Driving home from work today, I had to take the route through downtown Louisville due to heavy traffic on the interstate. Now, I don’t mind this so much because you get to see things you might miss from the interstate; as was the case today.
As I was on my way home, a parked car caught my eye. It was an old silver VW Rabbit that had been painted to suit the driver’s preference. Either that, or it had been left on the street and been the target of a graffiti rampage. (And not a very good one, at that.) It made me wonder what kind of person would be the owner of a car like that? And why that car? Are there certain cars that lend themselves to artistic (and I use that word lightly) expression more than others?
I would think, first of all, that it would be a car without much monetary value. I can’t really see busting out the old acrylics for a paint job on a Hummer, if you know what I mean. I also noticed that they tend to be small economy cars…most of them silver. I guess silver is a good background for painting and if you have to buy all of those little bottles of acrylics, you would want a small car.
Then it hit me like a ton of bricks…I had actually owned a car like that! We only owned it for a week, but owned it none the less. My first husband had taken a job delivering the newspaper and needed an economic car to drive the route. Enter the “Beruit-Mobile”! It was a “silver, VW Rabbit” with a paint job (or lack of one) that looked like it had been in a car-bombing. (Okay, maybe not quite as bad as the photo above, but close.) This seemed like just the thing for a stealthy job such as early morning paper delivery. And for $500 how could you lose? It drove great…well, for the first week, anyway. Then the thing just up and died.
Well, we called the guy we bought it from and he said he would come and get it and fix it for us. (What a kind, generous soul.) Well that was the last we ever saw of the guy, the car, the money. I like to think that maybe he died in a car-bombing somewhere in the middle east.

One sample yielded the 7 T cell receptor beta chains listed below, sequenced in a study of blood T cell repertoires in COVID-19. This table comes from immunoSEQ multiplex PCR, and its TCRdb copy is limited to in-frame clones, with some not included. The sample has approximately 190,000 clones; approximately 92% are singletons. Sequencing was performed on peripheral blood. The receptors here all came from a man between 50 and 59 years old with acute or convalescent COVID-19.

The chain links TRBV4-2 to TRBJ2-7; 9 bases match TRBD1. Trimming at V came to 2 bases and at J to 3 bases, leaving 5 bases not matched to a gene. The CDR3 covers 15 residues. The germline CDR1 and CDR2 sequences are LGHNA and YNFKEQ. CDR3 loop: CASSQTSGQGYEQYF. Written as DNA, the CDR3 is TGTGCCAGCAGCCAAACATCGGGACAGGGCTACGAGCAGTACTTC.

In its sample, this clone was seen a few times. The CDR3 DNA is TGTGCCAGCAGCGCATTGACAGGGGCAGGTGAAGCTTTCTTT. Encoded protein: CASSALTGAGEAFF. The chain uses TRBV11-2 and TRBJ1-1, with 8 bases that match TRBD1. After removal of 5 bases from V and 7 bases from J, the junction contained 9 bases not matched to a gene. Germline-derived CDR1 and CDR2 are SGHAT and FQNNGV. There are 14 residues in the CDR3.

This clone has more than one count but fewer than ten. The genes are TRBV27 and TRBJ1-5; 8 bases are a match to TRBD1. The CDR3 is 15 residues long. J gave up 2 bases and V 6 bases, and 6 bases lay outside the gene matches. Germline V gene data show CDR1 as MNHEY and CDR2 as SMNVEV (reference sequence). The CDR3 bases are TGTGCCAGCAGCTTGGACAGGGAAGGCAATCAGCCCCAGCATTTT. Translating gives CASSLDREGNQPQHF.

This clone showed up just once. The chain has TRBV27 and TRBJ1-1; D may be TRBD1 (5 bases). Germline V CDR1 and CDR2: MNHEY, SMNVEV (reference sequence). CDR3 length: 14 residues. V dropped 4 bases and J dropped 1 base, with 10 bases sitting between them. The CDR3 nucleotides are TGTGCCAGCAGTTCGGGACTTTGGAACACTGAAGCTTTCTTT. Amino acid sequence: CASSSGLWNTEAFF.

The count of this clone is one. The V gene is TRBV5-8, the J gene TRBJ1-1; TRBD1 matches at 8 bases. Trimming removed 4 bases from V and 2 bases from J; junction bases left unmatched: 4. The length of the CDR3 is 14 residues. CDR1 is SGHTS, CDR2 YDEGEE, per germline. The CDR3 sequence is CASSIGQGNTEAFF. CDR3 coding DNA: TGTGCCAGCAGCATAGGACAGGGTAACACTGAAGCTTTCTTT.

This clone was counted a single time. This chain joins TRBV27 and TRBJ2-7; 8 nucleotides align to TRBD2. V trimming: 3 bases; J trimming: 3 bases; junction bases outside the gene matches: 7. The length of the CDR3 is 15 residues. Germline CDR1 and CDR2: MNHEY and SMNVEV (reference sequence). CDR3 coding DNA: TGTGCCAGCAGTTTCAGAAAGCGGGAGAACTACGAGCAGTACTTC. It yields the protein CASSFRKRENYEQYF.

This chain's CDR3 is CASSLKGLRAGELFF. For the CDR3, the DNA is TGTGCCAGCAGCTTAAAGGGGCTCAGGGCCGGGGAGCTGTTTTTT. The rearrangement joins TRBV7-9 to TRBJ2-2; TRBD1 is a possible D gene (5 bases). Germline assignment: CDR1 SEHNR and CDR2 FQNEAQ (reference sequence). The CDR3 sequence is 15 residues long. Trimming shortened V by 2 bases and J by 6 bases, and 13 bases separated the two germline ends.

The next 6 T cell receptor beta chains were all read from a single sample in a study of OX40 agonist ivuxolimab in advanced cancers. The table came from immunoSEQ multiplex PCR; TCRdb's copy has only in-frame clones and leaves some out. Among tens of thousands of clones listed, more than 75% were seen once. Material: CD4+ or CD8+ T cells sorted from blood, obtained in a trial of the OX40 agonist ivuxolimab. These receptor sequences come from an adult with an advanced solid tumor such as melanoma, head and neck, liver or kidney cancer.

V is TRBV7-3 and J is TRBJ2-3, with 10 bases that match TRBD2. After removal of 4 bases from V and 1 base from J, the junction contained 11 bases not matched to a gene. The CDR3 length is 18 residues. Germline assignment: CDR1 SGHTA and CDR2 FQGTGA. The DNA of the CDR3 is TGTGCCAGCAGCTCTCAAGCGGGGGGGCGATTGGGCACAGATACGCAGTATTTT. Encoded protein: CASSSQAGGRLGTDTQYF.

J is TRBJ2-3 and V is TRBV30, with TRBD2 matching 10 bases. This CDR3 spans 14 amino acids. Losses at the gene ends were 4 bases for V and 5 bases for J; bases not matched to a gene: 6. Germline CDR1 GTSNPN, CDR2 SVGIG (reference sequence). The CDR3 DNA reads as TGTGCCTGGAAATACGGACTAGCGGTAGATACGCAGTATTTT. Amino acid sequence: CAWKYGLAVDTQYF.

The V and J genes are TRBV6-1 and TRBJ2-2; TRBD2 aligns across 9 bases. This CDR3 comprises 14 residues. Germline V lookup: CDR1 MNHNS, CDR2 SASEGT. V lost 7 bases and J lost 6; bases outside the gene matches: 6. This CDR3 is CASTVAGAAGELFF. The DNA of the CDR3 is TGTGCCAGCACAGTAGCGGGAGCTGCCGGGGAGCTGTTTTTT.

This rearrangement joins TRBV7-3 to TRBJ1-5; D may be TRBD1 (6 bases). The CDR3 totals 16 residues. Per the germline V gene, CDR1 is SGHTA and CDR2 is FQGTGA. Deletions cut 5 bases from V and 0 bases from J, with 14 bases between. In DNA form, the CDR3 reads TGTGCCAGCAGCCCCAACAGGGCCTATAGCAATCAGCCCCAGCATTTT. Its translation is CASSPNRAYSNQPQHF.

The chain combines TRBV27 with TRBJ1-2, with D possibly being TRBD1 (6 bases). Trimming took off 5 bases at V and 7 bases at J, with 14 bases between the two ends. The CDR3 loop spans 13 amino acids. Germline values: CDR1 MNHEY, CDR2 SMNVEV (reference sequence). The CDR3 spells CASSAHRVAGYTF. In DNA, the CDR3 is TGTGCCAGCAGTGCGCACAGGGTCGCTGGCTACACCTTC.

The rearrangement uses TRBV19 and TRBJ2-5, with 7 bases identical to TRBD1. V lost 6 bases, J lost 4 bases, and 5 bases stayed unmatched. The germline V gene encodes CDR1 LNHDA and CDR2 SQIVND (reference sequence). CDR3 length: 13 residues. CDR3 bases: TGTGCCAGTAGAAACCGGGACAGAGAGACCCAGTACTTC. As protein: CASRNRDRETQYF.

Okay, so I owned a car that looked like it had been in a car-bombing, so what? It’s not like it was an artistic rendering of my inner soul. (At least I hope not) Enter “the Tercel”. Yes, it was yet another aparition of beauty, (in someone’s eyes) those eyes which happened to belong to my free spirited 17 year old daughter. She needed a car.
The Tercel was 4-wheel drive (sometimes), had “cool” (her words) navy blue plaid seats (right out of the 80’s), and a working radio. But, the real selling point was the sun and moon that was painted across the hood, yes, I said HOOD of the car. In white paint. The car was navy blue. Get the picture? And, as if that wasn’t enough, the word NAMASTE was painted, in white paint, across the back of the car.
My daughter loved that car and had she not needed something a little more reliable to go to college in, she would probably still be driving it today. We ended up selling it for $700 (original investment plus repairs) to a group of college boys that also thought it was “cool”. I think they liked the plaid seats, too. And as they drove out of sight all I could do was wave and say, “Namaste”.